While the story begins with Jack, it ends up coming full circle and encompasses so much more. From the third episode on, the series blossoms and starts to more seamlessly weave individual character growth with the over-arching themes. Hollywood daringly tackles racism, sexism, and homophobia in ways that sometimes misses the mark, but overall sticks the landing. The breakout star for me in this series is Jeremy Pope, whose character Archie struggles with being his full self in a business that does not openly accept any facet of who is, but willingly continues to make money off of his work, with or without proper credit to him. Pope is vivacious, strong-willed, vulnerable and endearing in his portrayal as a black creative who is searching for full acceptance as an artist and a human, in a town that is notorious for telling those who are not white men, “no.” Darren Criss does well as the overeager Raymond Ainsley, who not only wants equality for other Asian-American artists like himself, but also champions for others who have been wronged as well, such as actress Anna May Wong (Michelle Krusiec, One World). He also fights for his love, Camille Washington (Laura Harrier), and her career. Harrier portrays Washington as someone with her own agency, who is in a healthy and supportive partnership. Some of my favorite scenes are when Criss, Pope, and Harrier are plotting their Hollywood takeover. There is a freshness and richness when they all share the screen, playing off of each other’s strengths and weaknesses almost effortlessly.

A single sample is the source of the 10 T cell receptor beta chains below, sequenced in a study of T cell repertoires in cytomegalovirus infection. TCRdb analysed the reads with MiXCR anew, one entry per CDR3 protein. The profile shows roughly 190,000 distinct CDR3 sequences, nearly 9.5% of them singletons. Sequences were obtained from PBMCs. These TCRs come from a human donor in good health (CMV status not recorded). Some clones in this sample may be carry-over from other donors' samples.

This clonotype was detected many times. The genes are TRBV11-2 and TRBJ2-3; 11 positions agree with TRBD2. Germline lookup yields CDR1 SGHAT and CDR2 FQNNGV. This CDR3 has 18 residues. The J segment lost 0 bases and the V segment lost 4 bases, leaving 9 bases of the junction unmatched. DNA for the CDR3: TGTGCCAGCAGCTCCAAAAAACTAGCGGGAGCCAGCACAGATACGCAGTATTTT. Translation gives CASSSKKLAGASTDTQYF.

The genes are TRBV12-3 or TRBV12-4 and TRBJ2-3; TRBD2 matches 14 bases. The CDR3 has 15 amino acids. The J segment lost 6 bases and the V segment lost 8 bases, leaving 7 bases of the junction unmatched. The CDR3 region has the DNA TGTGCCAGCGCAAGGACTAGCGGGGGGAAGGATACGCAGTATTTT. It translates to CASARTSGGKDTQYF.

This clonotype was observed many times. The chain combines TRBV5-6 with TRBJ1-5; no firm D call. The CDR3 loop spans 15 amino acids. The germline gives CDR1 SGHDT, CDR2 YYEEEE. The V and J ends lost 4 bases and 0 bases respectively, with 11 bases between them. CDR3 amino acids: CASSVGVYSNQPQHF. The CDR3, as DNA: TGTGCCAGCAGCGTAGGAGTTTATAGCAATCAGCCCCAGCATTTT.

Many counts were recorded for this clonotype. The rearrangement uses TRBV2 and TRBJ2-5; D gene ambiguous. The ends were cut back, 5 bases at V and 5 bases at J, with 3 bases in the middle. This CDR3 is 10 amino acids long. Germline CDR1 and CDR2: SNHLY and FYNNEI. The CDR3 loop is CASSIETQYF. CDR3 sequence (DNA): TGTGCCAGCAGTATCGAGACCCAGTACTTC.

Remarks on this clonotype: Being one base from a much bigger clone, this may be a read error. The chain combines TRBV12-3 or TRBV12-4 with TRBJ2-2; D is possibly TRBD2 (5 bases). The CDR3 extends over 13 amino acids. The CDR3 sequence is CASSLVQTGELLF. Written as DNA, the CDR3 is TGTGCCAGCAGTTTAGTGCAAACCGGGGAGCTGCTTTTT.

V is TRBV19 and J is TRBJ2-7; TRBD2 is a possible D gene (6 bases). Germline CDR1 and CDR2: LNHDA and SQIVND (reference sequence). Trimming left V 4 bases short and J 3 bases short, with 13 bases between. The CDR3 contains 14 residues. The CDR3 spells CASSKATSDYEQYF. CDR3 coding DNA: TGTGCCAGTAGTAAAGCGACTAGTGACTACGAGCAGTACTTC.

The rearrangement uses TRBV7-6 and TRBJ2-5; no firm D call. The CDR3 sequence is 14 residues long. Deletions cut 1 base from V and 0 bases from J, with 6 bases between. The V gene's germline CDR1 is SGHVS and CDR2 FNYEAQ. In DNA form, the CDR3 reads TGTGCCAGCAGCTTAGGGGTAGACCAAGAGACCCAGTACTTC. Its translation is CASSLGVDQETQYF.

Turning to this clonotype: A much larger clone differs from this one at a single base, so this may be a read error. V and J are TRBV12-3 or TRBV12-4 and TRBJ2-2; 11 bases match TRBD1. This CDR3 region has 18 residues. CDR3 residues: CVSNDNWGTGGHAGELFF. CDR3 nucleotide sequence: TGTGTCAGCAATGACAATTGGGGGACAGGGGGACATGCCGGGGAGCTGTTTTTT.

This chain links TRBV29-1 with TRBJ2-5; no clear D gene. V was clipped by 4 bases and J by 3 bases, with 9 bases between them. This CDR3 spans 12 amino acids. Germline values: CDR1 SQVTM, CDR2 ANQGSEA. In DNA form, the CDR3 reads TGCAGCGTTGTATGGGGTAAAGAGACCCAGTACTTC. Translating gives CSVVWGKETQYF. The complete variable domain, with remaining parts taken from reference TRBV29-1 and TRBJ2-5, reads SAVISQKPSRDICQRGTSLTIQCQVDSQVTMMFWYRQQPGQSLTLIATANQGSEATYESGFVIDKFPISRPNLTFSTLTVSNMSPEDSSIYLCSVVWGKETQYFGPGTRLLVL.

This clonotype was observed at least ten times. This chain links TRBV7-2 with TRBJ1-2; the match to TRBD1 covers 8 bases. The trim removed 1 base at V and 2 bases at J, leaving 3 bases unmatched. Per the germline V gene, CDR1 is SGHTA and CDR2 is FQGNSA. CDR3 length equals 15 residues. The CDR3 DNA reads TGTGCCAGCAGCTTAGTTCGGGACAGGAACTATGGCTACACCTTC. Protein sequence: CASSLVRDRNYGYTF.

With cameos from Hattie McDaniel (Queen Latifah, Living Single) and Eleanor Roosevelt (Harriet Harris, Desperate Housewives), Hollywood’s unique immersion into this revisionist and ultimately idyllic industry take, answers most questions but still leaves a few. While they tackle homophobia head-on, they fail to fully address the stress and strain of the multitude of interracial relationships that are present as well. They touch on the black characters and their individual struggles with race in professional capacities but don’t fully flush out how this strains their personal relationships or what pushback they receive in the real world for being with their non-black partners. As an aside, I also wanted to see more interaction between Camille and Hattie, more of the bond that they forged through the fires and pressures of the industry. We at least got to see an embrace between the two of them, a small moment to recognize two black women who defied the odds and broke down barriers in a town and at a time where they were often overlooked, underappreciated, and stereotypically represented.
Hollywood has no shortage of intense themes and hard conversations, and that is the point. It is brash, sad, funny, and everything in between. Even in the parts that are lacking, the show is still intended to make us think and even hope. In the end, I found myself dreaming of the progress that has yet to be made, and what I and my peers can and will do to ignite further change. If only we had made these types of strides several decades ago, imagine where the industry would be now? How that level of progression would mold and shape Hollywood into a more creative and innovative space with an even richer, more robust, and diverse pool of voices at the helm. Until we get there, we will have to keep working and doing our part to change the dynamics and landscape of the industry, one script, one role, one project and one studio at a time. Until then, watch Hollywood when it drops on Netflix, May 1st!